Using electronic tags and computer models to understand capture-related mortality and predation of yellowfin tuna released in a recreational troll fishery
This is the second of a series of blog posts about yellowfin tuna research being conducted at the Anderson Cabot Center for Ocean Life at the New England Aquarium. Here we present the final results of a study that was introduced by a previous blog post, found here.
“Catch and release” –the act of releasing a fish either voluntarily or in compliance with a fishing regulation– is frequently practiced as a species conservation or management tool. However, depending on the species and fishery, fish sometimes die after being thrown back as a result of the physical or physiological impacts of being caught, handled, and released. If a large percentage of released fish die, then catch and release is no longer a viable conservation tool to preserve fish populations. It is therefore critical to know why death occurs and how many fish experience capture-related mortality in order to design best-practice capture and handling recommendations or fishing regulations aimed at minimizing negative impacts of catch and release. In the past couple years scientists at the Fisheries Science and Emerging Technologies group at the Anderson Cabot Center for Ocean Life have enlisted the help of electronic devices such as pop-up satellite archival tags and laptop computers to study the impacts of catch and release on several popular recreational species and promote the use of responsible catch and release practices by the recreational fishing community.
Pop-up satellite archival tags (or PSATs) are amazing little devices that collect detailed data on light intensity, temperature and depth of the water that an animal is swimming through over the course of several weeks or even months. Although we often use these data to study fish movements and migration, the high resolution data collected by PSATs also gives us the ability to document the behaviors and fate of released fishes in the days to weeks following release. These battery-powered tags can even identify instances when predators consume a tagged fish after it’s released! Despite this incredible feat, it is sometimes difficult to determine whether observed mortality events, including predations, occur due to impairment from the capture and handling process (that is, are a form of capture-related mortality) or occur due to natural causes. Therefore, rigorous review and analysis of electronic tag data is needed to properly account for and estimate different sources of mortality.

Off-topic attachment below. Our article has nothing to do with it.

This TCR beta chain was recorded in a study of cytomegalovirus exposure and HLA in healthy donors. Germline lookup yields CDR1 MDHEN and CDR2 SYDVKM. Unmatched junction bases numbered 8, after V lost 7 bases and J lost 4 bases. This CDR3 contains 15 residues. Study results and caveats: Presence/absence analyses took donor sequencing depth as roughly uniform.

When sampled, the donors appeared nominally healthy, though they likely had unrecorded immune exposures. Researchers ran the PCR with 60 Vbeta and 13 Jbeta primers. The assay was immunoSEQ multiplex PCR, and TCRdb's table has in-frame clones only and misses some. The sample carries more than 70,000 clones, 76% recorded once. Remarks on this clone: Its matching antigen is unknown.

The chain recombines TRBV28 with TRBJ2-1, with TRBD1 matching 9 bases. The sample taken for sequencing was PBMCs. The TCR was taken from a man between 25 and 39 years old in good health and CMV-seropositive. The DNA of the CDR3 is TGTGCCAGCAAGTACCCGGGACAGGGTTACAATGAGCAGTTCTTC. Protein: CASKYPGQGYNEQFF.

Recently, our research team used PSATs to monitor the fate of 48 yellowfin tuna following catch and release in the popular recreational troll fishery off the U.S. east coast and found that 8 tuna died within 30 days after release. Remarkably, 6 of those 8 tuna died as a result of being eaten by a predator–possibly a shark, marlin, or swordfish–from 7 to 30 days after being released. Using a sophisticated mathematical model, the team showed that these predations likely occurred as a result of lingering impacts from catch and release and therefore were a form of capture-related mortality. The model also revealed that capture-related mortality rates are over 6 times higher in yellowfin that are smaller than 103 cm (51%) than in larger individuals (8%).
Since smaller yellowfin tuna are frequently released in the recreational troll fishery, our findings indicate that capture-related mortality of yellowfin tuna in this popular fishery may be quite high. Thus, to reduce capture-related mortality–and the chance that released tuna are eaten by predators–recreational fishermen should consider avoiding schools of small yellowfin tuna, retaining smaller (but still legal-sized) yellowfin tuna instead of larger individuals, and potentially using large lures to select for larger fish. Fishermen should also follow the capture and handling practices recommended by the National Oceanic and Atmospheric Administration Highly Migratory Species Management Division by releasing tuna without removing them from the water as required in the Atlantic and Gulf of Mexico under U.S. law.
You can read more about this research in two recently-published scientific papers available at the following links:
This research was supported by NOAA’s Saltonstall-Kennedy Grant Program.
Research team and study participants: Dr. Jeff Kneebone (Anderson Cabot Center for Ocean Life), Dr. Hugues Benoît (Department of Fishes and Oceans Canada), Dr. Diego Bernal (University of Massachusetts Dartmouth), Dr. Walt Golet (University of Maine)